When I turn to go he calls me by his own name, my old name, which stops me dead in my tracks. When I turn around he has his hand over his mouth as his eyes flit about the room. “Come in,” he says with haste, “Just get in here.” I plod over, hunched with worry, glancing over my shoulder to ensure that nobody sees us together. “Lets start over,” he says as he offers me a seat on his cot. Last time I was in here it was an absolute mess of crates, scattered medical supplies, various pieces of cloth and Link2Link tent piping. Now there’s space. The crates, stacked no higher than six tall, line the walls in a broken circle from one side of the tent flap all the way around the room to the other. One corner seems to be dedicated to dismantling found electronics, the fruits of which are bunched into a mess simultaneously sleek, sharp and frayed. I can identify a small white box on the ground next to the pile as an ArchiveFD Lexicon. These devices are a rare piece of FEED external hardware designed to accept as many dated input formats as possible. Old data storage devices are plugged in and the device performs the crudely simple task of translating ancient file systems to FEED, where the contents are stored and can be browsed on an app via the ArchiveFD framework. This means Swayze’s enjoyed scavenging the local area for pre-plague treasure while I’ve been slaving away on the roof in the hot sun helping haul and attach sewage processing collection tanks to and from the pods. What a piece of shit.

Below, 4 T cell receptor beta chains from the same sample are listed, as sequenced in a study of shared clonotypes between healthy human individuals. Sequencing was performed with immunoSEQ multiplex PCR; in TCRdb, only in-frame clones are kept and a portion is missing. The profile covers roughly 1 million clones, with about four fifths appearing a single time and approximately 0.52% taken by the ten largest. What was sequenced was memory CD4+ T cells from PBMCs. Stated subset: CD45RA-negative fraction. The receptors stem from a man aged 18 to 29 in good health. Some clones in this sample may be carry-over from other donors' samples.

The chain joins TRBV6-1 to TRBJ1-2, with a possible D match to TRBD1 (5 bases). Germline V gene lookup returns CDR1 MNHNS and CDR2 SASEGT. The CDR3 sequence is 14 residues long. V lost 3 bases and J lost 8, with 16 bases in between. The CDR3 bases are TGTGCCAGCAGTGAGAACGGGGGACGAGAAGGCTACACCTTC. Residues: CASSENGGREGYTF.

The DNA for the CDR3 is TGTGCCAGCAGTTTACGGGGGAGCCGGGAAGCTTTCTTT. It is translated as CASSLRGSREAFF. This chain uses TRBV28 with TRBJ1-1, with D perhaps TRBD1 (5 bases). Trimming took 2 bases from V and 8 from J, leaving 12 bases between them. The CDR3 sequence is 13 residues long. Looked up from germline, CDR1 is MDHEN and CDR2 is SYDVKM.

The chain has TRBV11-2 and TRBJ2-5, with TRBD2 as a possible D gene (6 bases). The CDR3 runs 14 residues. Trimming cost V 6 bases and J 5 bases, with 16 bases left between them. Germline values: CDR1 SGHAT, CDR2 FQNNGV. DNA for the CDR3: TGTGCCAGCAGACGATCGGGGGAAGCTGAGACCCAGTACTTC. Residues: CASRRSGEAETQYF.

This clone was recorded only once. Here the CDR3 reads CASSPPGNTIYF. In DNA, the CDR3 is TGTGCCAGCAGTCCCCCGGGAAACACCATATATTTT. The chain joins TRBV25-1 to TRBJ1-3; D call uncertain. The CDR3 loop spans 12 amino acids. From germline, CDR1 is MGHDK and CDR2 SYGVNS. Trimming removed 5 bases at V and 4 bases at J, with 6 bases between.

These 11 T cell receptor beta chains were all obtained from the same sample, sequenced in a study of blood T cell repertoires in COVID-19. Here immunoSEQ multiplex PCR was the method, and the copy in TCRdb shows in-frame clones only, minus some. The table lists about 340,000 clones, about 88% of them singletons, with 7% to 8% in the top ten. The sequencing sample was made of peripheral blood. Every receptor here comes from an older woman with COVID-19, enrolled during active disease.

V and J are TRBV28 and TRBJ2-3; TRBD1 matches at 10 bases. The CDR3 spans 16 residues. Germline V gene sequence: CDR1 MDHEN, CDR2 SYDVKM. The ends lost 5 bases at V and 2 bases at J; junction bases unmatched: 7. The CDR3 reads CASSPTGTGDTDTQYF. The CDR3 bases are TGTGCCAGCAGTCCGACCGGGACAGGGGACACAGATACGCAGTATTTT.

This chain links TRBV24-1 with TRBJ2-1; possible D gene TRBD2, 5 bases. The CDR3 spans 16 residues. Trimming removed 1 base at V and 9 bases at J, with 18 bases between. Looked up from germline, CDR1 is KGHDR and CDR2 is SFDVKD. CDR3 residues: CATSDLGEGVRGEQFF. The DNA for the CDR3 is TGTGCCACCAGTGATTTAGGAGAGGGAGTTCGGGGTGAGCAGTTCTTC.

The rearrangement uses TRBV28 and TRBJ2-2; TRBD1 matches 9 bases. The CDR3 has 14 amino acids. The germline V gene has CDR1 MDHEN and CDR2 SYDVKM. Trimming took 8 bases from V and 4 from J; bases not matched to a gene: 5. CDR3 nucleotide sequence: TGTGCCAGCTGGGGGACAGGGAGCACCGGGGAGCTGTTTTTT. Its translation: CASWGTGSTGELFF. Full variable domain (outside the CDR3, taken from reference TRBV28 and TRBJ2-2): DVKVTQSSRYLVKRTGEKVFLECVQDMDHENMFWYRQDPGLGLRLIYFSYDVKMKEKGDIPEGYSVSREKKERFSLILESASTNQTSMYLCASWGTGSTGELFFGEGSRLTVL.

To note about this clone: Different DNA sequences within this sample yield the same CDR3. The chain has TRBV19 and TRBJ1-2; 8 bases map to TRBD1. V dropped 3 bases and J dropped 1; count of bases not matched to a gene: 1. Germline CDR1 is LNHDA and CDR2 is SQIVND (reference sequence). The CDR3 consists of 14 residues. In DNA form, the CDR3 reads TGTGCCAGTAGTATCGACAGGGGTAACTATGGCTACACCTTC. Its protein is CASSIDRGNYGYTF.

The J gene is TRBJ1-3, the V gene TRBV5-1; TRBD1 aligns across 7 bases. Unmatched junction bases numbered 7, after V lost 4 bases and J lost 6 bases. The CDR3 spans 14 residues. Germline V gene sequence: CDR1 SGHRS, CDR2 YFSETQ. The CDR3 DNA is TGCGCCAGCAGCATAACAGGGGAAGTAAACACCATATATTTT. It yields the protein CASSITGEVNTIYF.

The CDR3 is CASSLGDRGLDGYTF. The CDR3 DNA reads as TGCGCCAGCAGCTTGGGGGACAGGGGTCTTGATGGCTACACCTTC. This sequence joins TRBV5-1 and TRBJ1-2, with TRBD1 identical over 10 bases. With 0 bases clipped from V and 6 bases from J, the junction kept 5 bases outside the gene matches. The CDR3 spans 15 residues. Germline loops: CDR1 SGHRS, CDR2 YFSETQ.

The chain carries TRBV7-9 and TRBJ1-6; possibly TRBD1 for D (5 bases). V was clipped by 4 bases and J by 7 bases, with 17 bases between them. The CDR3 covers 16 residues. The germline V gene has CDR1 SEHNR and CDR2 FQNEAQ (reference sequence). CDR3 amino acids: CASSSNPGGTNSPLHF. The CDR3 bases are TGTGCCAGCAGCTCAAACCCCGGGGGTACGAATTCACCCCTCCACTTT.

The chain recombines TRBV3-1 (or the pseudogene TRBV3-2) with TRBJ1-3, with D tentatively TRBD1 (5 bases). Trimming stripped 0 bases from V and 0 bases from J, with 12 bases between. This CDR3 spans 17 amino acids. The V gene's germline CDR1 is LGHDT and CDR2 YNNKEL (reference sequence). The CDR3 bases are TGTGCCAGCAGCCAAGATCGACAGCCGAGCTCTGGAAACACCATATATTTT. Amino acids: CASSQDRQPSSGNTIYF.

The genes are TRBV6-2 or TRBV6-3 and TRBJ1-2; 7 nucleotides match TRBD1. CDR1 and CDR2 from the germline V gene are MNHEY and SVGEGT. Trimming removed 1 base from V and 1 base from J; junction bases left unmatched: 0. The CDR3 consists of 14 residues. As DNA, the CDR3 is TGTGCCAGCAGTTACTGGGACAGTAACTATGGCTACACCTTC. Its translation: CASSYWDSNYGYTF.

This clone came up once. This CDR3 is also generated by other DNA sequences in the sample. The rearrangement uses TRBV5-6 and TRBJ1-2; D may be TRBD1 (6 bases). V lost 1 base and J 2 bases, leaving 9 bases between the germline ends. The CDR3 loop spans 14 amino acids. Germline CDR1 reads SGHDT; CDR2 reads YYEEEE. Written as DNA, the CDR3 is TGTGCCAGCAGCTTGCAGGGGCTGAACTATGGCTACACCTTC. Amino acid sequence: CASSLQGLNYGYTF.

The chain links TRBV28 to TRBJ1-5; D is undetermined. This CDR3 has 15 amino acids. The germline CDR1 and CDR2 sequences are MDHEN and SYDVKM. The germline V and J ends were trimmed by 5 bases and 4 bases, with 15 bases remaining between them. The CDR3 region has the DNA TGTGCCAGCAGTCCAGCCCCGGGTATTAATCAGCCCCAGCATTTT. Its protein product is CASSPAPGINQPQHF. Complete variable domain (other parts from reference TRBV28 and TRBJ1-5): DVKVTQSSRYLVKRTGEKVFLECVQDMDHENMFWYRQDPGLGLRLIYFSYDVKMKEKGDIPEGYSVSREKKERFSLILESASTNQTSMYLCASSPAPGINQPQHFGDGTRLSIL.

9 October 2013


Heavy thumps from the stairs anticipate the end of night soil processing and the arrival of the building’s horticulturalists. Several pairs of stomping feet come tumbling like stones down the steps, spilling into the connecting hallway and coming to rest in the archway across from my seat. Their lint greys are spattered with black and brown stains, lending them all the grimy charm of a pack of outmile mutts. They linger on the landing to greet the dining assembly with silence and stares, directed mostly at the floor. Creeping along in from behind them drifts the mungy smell of their work. “Yatta, heel,” says the sole female of the group and points to the floor between her feet. A tiny black-haired girl, no more than four, dismounts her stool and slogs with all of the enthusiasm of a condemned prisoner to stand in front of the woman who appears too exhausted to scold her for not being prompt. They exit, leaving five men behind who seem incapable of speaking or doing anything besides standing in the archway and blinking at the bright lights.